The second way the Athenians reacted to what Paul was saying was to conclude he was trying to introduce new gods for them to worship. “They said this,” Luke tells us, “because Paul was preaching the good news about Jesus and the resurrection” (Acts 17:18).
To see how this misunderstanding could occur—how Paul’s talking about Jesus and the resurrection could be misunderstood as discussing new gods—we need help understanding the Greek in which the discussion occurred. The 4th century John Chrysostom preached on this text, and pointed out that in the Greek, the word for resurrection, anastasin, is feminine. It’s where we get the woman’s name, Anastasia—like in the animated movie. Apparently the Athenians misunderstood Paul to be talking about a male god, Jesus, and his female consort, Anastasia. After all, the Greek gods and goddesses came in pairs—such as Zeus and Hera, or Hades, the god of the underworld, and his consort, Persephone. Given that cultural and religious context, it’s easy to see how easily they could misunderstand what Paul was saying.
There is something else worth noting. John Stott points out that both times Paul spent time among non-Christians who were pagans—in Lystra in Acts 14 and in Athens in Acts 17—a similar thing happened.
It is interesting that both Paul’s speeches to pagans in the [book of] Acts seem to have been occasioned by a misunderstanding. The Athenians imagine two new gods, while the Lystrans think they are seeing two old ones! Could Luke be warning his readers of ways in which pagans misunderstand?
That’s possible, but one thing is certain: as we live among people who do not share our deepest convictions and values, and as more of them are attracted to neo-pagan beliefs and practices, we should not be surprised if we are misunderstood as well.
A postmodern misunderstanding
I would argue that the Christian gospel is being misunderstood today by our unbelieving neighbors and colleagues, and misunderstood rather badly. Like the pagans in Athens and Lystra, those among whom we live and work have heard and seen something of what we stand for, but the conclusion they’ve drawn is a misunderstanding of what the Scriptures actually teach. This misunderstanding is widespread and a formidable barrier to people’s willingness to seriously consider the Christian gospel. This misunderstanding is relatively simple to identify and can be summarized like this: To a remarkable degree the postmodern generation sees Christianity, particularly evangelical Christianity, as a markedly inferior moral system.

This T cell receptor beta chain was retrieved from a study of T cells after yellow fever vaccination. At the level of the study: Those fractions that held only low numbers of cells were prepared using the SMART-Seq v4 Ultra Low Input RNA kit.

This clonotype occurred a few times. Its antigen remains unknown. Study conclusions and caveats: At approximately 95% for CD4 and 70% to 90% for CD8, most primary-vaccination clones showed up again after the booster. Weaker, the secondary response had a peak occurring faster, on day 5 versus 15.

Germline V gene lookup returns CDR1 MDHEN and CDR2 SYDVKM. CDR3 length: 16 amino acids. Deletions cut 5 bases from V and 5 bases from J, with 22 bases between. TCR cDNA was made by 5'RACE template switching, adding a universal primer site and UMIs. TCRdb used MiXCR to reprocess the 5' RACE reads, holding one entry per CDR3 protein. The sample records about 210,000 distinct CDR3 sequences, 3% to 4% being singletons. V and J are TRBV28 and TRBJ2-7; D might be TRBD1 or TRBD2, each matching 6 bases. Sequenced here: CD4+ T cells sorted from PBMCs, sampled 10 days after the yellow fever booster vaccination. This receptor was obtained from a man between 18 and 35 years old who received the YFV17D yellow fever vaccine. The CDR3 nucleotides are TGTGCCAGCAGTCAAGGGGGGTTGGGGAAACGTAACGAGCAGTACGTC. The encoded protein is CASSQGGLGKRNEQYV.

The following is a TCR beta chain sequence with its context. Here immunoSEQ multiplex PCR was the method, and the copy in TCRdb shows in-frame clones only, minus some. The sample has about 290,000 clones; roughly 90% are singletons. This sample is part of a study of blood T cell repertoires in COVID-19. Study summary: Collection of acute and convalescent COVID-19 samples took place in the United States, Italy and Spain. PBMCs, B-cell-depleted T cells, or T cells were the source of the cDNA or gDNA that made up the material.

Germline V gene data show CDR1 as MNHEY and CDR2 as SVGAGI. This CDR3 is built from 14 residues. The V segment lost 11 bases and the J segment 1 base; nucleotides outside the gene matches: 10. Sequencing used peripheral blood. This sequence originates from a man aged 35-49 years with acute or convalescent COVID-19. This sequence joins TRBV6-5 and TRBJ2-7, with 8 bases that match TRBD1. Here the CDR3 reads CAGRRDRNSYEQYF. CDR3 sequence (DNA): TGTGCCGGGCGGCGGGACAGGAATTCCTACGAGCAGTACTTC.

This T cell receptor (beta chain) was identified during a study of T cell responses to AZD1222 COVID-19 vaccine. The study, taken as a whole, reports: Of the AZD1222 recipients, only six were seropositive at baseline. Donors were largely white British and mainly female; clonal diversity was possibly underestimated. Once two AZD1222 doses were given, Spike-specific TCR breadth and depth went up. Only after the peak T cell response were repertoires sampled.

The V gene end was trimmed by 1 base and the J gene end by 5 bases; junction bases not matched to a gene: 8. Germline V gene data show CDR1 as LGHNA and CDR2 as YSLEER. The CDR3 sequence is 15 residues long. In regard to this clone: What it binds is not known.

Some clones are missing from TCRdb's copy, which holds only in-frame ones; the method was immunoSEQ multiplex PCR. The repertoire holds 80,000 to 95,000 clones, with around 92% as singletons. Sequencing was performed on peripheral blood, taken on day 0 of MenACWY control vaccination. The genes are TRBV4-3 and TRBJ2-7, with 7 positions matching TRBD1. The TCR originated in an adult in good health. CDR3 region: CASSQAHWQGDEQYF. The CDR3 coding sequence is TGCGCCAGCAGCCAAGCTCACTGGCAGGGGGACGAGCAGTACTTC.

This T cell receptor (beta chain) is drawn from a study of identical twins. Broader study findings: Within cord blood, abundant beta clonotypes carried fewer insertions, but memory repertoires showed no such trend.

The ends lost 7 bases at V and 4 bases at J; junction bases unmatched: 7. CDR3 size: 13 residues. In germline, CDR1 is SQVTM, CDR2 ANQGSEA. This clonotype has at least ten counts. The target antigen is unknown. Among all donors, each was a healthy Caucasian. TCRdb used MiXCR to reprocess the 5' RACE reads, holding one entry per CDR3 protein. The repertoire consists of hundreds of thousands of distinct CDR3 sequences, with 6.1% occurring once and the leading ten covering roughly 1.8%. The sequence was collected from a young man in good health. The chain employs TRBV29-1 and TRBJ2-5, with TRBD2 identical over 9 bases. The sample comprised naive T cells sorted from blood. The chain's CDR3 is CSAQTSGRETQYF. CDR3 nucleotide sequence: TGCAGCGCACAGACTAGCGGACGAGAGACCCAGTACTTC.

Many, if not most evangelicals are convinced that our postmodern world is, by and large, relativistic. Thus, we expect most of our neighbors and coworkers to be relativists, and so we often try to talk to them about how relativism is not a sufficient basis for morality and ethics. We defend the notion of moral absolutes, pointing out that relativism is self-defeating, since if everything is relative, so is the statement that everything is relative, which means relativism undercuts its own argument. The trouble with this line of reasoning is that in most instances it is entirely ineffective. The argument that sounds so powerful in church seems to fall on deaf ears in the public square.
There are several reasons for this, but I’ll mention one important one here. It is usually not helpful to approach our postmodern friends simply as relativists, for the simple reason that the vast majority of them hold very strong moral notions. Consider the movie The Matrix (1999) for example: few movies better capture a postmodern consciousness, yet the plot is finely absolute—Cypher is a traitor without debate, end of discussion. If we listen with care to our postmodern world the objection they have to our faith is that it represents such an inferior moral system. Please understand: I am not saying that relativism is an issue the church can ignore. I am arguing it is a mistake for Christians to imagine that most of the non-Christians we speak to are morally ambiguous, for they are not. Many are convinced we are morally inferior.